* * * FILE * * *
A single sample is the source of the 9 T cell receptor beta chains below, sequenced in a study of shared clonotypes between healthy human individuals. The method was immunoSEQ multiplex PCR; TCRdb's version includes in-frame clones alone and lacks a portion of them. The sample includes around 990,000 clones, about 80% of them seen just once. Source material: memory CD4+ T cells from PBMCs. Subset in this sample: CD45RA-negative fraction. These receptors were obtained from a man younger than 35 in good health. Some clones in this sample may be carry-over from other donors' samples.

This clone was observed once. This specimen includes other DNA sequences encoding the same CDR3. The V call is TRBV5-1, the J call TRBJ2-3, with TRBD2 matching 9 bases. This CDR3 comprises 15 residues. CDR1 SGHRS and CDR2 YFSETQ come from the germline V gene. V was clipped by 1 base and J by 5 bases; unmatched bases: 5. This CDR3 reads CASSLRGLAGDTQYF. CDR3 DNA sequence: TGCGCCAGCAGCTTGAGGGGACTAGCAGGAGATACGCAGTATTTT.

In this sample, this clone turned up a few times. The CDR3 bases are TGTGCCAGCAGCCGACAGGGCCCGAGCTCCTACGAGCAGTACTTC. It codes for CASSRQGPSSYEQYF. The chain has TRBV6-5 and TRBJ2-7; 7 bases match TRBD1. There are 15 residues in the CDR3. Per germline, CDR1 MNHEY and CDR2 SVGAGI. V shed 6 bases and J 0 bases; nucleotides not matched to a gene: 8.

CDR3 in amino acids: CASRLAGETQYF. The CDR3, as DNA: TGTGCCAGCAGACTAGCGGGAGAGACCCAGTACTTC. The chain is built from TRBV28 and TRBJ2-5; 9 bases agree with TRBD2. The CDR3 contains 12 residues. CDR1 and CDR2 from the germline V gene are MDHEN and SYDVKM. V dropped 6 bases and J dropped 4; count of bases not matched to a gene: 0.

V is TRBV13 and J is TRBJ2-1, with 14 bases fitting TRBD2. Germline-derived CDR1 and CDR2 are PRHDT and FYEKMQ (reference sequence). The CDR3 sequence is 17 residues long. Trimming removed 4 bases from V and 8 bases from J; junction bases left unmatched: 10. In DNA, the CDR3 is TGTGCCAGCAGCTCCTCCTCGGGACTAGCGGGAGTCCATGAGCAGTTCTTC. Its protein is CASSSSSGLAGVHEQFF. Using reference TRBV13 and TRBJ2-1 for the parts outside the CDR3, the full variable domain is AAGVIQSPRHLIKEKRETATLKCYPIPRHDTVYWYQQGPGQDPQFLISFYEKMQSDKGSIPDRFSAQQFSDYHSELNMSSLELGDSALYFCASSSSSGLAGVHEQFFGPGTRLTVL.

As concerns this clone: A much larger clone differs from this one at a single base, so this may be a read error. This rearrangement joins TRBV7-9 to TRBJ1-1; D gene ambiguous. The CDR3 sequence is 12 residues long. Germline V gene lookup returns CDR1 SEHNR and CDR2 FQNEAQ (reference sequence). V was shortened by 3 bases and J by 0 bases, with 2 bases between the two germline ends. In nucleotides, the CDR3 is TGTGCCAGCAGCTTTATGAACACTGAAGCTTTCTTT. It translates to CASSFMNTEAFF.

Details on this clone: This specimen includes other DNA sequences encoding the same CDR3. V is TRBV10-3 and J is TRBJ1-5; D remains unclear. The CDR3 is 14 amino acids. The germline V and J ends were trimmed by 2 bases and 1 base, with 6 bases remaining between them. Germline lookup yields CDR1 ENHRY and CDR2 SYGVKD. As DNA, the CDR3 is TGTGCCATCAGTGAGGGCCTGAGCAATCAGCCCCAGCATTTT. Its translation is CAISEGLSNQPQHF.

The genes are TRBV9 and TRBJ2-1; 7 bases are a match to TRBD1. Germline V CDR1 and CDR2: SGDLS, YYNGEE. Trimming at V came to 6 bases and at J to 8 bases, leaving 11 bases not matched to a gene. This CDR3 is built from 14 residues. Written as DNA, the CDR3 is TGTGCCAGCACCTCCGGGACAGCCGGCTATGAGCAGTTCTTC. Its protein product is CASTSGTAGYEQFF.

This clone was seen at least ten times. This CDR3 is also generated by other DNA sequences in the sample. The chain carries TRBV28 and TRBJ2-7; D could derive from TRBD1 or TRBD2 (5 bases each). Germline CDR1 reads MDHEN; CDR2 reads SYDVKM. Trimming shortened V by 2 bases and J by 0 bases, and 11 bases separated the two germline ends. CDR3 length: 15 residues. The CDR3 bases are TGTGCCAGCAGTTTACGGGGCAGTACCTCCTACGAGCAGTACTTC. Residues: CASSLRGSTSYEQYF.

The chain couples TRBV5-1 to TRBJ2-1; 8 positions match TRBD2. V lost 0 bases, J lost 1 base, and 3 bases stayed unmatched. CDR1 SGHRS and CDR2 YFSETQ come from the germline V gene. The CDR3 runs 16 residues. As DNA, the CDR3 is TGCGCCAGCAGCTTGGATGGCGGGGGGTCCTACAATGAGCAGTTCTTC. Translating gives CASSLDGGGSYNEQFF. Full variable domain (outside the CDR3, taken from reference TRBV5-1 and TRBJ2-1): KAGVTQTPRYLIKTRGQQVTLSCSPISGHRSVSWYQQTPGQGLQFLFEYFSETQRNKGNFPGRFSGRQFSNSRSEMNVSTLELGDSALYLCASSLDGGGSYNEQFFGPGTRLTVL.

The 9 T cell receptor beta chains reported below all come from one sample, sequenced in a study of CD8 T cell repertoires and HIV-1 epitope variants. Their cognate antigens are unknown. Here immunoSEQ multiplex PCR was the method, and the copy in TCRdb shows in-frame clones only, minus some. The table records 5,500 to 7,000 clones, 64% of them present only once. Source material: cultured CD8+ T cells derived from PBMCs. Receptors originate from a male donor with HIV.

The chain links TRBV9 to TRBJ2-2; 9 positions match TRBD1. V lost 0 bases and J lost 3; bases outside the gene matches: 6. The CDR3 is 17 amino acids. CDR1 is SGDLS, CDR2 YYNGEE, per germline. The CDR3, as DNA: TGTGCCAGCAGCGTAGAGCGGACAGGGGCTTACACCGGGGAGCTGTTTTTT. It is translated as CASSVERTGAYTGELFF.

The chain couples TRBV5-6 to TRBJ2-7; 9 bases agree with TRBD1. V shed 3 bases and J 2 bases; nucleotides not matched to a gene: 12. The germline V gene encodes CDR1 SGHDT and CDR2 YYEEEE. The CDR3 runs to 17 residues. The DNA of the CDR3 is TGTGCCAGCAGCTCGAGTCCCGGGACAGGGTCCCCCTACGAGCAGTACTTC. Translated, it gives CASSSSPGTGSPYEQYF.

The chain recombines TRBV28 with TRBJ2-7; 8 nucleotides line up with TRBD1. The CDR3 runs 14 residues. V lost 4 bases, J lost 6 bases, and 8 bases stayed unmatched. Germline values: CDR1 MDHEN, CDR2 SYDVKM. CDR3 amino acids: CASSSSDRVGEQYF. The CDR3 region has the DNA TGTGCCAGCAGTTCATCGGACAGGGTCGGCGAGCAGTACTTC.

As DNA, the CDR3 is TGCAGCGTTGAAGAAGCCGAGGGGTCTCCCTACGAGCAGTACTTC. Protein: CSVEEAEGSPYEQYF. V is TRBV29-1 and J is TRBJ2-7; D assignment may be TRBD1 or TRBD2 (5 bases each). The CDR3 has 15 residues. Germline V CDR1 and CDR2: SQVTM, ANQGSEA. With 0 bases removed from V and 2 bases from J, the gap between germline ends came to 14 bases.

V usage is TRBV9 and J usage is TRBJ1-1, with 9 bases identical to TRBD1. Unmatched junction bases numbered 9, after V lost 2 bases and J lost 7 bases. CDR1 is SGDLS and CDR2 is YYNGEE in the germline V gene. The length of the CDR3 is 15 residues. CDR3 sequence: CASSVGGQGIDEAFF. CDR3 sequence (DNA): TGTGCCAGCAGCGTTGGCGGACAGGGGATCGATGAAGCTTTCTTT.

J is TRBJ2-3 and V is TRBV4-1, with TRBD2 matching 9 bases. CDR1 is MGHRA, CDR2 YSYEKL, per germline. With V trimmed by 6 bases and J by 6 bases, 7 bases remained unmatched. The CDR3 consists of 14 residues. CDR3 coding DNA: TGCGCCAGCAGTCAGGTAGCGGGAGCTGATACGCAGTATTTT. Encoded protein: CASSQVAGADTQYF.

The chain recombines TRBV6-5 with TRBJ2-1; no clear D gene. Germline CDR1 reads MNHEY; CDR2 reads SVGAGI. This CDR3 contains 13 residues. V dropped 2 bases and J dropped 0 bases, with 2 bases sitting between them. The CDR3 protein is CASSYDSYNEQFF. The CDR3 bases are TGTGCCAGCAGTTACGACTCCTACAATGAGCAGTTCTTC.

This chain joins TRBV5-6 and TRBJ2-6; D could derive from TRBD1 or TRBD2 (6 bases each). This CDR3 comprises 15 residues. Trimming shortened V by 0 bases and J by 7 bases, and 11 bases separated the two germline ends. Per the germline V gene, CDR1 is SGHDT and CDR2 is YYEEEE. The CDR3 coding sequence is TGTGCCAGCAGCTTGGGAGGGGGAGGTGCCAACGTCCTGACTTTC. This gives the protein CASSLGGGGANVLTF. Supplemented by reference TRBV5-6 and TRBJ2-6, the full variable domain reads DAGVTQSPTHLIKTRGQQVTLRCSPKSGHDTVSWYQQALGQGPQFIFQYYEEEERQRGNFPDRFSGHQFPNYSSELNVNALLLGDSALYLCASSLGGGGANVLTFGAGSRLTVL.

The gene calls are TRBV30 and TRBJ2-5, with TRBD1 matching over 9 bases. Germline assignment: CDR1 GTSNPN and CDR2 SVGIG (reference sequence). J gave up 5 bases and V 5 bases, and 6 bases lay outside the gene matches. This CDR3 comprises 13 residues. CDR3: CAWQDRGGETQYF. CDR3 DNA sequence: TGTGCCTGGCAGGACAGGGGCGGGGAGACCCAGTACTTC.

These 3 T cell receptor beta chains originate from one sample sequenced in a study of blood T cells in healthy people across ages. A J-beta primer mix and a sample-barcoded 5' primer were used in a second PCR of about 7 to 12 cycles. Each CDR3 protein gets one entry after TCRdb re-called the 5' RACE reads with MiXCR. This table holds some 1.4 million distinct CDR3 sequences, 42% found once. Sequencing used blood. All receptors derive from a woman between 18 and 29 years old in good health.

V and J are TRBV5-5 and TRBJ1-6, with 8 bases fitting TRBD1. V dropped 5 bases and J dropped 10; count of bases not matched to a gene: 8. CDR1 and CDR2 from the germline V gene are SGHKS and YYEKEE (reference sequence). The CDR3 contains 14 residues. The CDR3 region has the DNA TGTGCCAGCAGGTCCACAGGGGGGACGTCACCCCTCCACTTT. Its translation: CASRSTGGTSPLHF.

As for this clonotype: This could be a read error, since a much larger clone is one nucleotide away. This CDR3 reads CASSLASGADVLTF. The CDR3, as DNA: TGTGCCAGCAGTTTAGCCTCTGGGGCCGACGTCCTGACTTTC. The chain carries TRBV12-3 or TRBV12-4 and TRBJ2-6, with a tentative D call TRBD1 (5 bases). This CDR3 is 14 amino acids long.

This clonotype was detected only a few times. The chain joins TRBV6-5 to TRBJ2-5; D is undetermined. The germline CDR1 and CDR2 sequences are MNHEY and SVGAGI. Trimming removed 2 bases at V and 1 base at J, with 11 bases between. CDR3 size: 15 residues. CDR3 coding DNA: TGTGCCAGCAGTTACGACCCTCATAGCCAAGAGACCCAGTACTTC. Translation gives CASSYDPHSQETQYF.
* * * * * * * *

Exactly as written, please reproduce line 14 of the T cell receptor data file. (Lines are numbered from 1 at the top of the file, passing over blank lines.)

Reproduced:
The chain recombines TRBV28 with TRBJ2-7; 8 nucleotides line up with TRBD1. The CDR3 runs 14 residues. V lost 4 bases, J lost 6 bases, and 8 bases stayed unmatched. Germline values: CDR1 MDHEN, CDR2 SYDVKM. CDR3 amino acids: CASSSSDRVGEQYF. The CDR3 region has the DNA TGTGCCAGCAGTTCATCGGACAGGGTCGGCGAGCAGTACTTC.